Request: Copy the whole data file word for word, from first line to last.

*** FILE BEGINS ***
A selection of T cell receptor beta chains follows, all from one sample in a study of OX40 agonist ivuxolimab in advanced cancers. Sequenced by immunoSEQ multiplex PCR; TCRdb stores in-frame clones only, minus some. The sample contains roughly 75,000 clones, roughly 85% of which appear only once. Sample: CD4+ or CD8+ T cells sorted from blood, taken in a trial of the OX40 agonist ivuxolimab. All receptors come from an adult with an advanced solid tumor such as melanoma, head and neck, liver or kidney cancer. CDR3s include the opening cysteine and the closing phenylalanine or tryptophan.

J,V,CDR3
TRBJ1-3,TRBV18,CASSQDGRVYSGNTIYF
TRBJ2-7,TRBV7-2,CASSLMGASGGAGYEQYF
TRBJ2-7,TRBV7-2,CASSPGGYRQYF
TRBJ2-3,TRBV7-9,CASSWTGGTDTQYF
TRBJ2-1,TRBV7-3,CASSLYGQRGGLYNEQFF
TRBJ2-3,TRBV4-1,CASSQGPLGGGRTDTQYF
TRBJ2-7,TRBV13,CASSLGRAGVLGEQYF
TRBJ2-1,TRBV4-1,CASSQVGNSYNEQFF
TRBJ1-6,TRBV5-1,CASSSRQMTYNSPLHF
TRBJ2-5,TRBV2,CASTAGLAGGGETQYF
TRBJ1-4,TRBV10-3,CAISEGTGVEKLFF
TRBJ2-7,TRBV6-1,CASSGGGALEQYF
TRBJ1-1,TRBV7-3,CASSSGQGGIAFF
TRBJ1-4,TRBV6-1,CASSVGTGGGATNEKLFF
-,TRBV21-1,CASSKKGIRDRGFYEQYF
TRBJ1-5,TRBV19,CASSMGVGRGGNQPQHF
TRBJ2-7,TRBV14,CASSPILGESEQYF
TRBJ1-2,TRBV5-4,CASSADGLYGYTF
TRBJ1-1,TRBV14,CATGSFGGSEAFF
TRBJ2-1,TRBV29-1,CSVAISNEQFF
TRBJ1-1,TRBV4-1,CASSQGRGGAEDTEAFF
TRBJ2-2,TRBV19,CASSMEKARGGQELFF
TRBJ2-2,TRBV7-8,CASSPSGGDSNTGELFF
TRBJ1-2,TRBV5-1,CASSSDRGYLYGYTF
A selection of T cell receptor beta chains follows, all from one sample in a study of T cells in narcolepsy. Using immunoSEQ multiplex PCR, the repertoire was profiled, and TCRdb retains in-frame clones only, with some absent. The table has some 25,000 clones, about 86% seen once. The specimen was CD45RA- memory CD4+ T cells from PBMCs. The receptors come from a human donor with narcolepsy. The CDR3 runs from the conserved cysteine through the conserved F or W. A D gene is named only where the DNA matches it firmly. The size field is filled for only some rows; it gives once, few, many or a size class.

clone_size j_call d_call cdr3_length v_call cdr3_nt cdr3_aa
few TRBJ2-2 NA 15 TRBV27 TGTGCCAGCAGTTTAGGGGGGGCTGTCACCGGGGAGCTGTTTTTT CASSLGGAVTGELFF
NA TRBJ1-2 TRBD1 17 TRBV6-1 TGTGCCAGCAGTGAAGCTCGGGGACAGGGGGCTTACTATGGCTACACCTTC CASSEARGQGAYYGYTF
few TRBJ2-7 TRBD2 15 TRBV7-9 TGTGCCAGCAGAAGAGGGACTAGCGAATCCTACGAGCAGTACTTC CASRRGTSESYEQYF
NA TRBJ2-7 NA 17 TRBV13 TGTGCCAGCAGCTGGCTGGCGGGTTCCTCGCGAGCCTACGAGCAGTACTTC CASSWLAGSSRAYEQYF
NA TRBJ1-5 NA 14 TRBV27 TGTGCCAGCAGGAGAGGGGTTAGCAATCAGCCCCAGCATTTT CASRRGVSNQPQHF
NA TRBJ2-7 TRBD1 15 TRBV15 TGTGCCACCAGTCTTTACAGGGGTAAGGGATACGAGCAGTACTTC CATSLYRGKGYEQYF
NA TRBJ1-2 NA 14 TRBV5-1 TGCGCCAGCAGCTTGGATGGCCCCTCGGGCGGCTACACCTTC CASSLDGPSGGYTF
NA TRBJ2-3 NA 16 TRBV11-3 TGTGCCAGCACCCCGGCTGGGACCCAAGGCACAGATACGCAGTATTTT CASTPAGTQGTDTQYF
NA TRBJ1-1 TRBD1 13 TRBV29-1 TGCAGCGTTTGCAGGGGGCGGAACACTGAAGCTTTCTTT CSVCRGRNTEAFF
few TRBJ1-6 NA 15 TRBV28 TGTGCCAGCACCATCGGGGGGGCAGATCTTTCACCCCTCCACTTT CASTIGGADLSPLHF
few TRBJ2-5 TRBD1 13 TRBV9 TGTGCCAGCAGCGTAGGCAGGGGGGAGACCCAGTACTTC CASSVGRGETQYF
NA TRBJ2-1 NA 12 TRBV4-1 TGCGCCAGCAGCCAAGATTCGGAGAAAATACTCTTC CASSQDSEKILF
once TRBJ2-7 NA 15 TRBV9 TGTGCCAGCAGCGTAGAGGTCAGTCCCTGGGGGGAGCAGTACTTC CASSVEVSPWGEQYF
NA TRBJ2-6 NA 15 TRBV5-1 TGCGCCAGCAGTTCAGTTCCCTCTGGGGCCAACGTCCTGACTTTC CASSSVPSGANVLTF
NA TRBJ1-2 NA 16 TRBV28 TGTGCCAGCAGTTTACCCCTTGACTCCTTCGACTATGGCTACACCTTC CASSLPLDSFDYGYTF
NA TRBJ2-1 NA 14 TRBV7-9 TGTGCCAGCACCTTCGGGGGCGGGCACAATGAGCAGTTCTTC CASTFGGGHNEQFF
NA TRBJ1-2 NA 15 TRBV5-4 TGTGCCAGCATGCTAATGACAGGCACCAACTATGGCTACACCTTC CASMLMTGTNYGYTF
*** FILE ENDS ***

A selection of T cell receptor beta chains follows, all from one sample in a study of OX40 agonist ivuxolimab in advanced cancers. Sequenced by immunoSEQ multiplex PCR; TCRdb stores in-frame clones only, minus some. The sample contains roughly 75,000 clones, roughly 85% of which appear only once. Sample: CD4+ or CD8+ T cells sorted from blood, taken in a trial of the OX40 agonist ivuxolimab. All receptors come from an adult with an advanced solid tumor such as melanoma, head and neck, liver or kidney cancer. CDR3s include the opening cysteine and the closing phenylalanine or tryptophan.

J,V,CDR3
TRBJ1-3,TRBV18,CASSQDGRVYSGNTIYF
TRBJ2-7,TRBV7-2,CASSLMGASGGAGYEQYF
TRBJ2-7,TRBV7-2,CASSPGGYRQYF
TRBJ2-3,TRBV7-9,CASSWTGGTDTQYF
TRBJ2-1,TRBV7-3,CASSLYGQRGGLYNEQFF
TRBJ2-3,TRBV4-1,CASSQGPLGGGRTDTQYF
TRBJ2-7,TRBV13,CASSLGRAGVLGEQYF
TRBJ2-1,TRBV4-1,CASSQVGNSYNEQFF
TRBJ1-6,TRBV5-1,CASSSRQMTYNSPLHF
TRBJ2-5,TRBV2,CASTAGLAGGGETQYF
TRBJ1-4,TRBV10-3,CAISEGTGVEKLFF
TRBJ2-7,TRBV6-1,CASSGGGALEQYF
TRBJ1-1,TRBV7-3,CASSSGQGGIAFF
TRBJ1-4,TRBV6-1,CASSVGTGGGATNEKLFF
-,TRBV21-1,CASSKKGIRDRGFYEQYF
TRBJ1-5,TRBV19,CASSMGVGRGGNQPQHF
TRBJ2-7,TRBV14,CASSPILGESEQYF
TRBJ1-2,TRBV5-4,CASSADGLYGYTF
TRBJ1-1,TRBV14,CATGSFGGSEAFF
TRBJ2-1,TRBV29-1,CSVAISNEQFF
TRBJ1-1,TRBV4-1,CASSQGRGGAEDTEAFF
TRBJ2-2,TRBV19,CASSMEKARGGQELFF
TRBJ2-2,TRBV7-8,CASSPSGGDSNTGELFF
TRBJ1-2,TRBV5-1,CASSSDRGYLYGYTF
A selection of T cell receptor beta chains follows, all from one sample in a study of T cells in narcolepsy. Using immunoSEQ multiplex PCR, the repertoire was profiled, and TCRdb retains in-frame clones only, with some absent. The table has some 25,000 clones, about 86% seen once. The specimen was CD45RA- memory CD4+ T cells from PBMCs. The receptors come from a human donor with narcolepsy. The CDR3 runs from the conserved cysteine through the conserved F or W. A D gene is named only where the DNA matches it firmly. The size field is filled for only some rows; it gives once, few, many or a size class.

clone_size j_call d_call cdr3_length v_call cdr3_nt cdr3_aa
few TRBJ2-2 NA 15 TRBV27 TGTGCCAGCAGTTTAGGGGGGGCTGTCACCGGGGAGCTGTTTTTT CASSLGGAVTGELFF
NA TRBJ1-2 TRBD1 17 TRBV6-1 TGTGCCAGCAGTGAAGCTCGGGGACAGGGGGCTTACTATGGCTACACCTTC CASSEARGQGAYYGYTF
few TRBJ2-7 TRBD2 15 TRBV7-9 TGTGCCAGCAGAAGAGGGACTAGCGAATCCTACGAGCAGTACTTC CASRRGTSESYEQYF
NA TRBJ2-7 NA 17 TRBV13 TGTGCCAGCAGCTGGCTGGCGGGTTCCTCGCGAGCCTACGAGCAGTACTTC CASSWLAGSSRAYEQYF
NA TRBJ1-5 NA 14 TRBV27 TGTGCCAGCAGGAGAGGGGTTAGCAATCAGCCCCAGCATTTT CASRRGVSNQPQHF
NA TRBJ2-7 TRBD1 15 TRBV15 TGTGCCACCAGTCTTTACAGGGGTAAGGGATACGAGCAGTACTTC CATSLYRGKGYEQYF
NA TRBJ1-2 NA 14 TRBV5-1 TGCGCCAGCAGCTTGGATGGCCCCTCGGGCGGCTACACCTTC CASSLDGPSGGYTF
NA TRBJ2-3 NA 16 TRBV11-3 TGTGCCAGCACCCCGGCTGGGACCCAAGGCACAGATACGCAGTATTTT CASTPAGTQGTDTQYF
NA TRBJ1-1 TRBD1 13 TRBV29-1 TGCAGCGTTTGCAGGGGGCGGAACACTGAAGCTTTCTTT CSVCRGRNTEAFF
few TRBJ1-6 NA 15 TRBV28 TGTGCCAGCACCATCGGGGGGGCAGATCTTTCACCCCTCCACTTT CASTIGGADLSPLHF
few TRBJ2-5 TRBD1 13 TRBV9 TGTGCCAGCAGCGTAGGCAGGGGGGAGACCCAGTACTTC CASSVGRGETQYF
NA TRBJ2-1 NA 12 TRBV4-1 TGCGCCAGCAGCCAAGATTCGGAGAAAATACTCTTC CASSQDSEKILF
once TRBJ2-7 NA 15 TRBV9 TGTGCCAGCAGCGTAGAGGTCAGTCCCTGGGGGGAGCAGTACTTC CASSVEVSPWGEQYF
NA TRBJ2-6 NA 15 TRBV5-1 TGCGCCAGCAGTTCAGTTCCCTCTGGGGCCAACGTCCTGACTTTC CASSSVPSGANVLTF
NA TRBJ1-2 NA 16 TRBV28 TGTGCCAGCAGTTTACCCCTTGACTCCTTCGACTATGGCTACACCTTC CASSLPLDSFDYGYTF
NA TRBJ2-1 NA 14 TRBV7-9 TGTGCCAGCACCTTCGGGGGCGGGCACAATGAGCAGTTCTTC CASTFGGGHNEQFF
NA TRBJ1-2 NA 15 TRBV5-4 TGTGCCAGCATGCTAATGACAGGCACCAACTATGGCTACACCTTC CASMLMTGTNYGYTF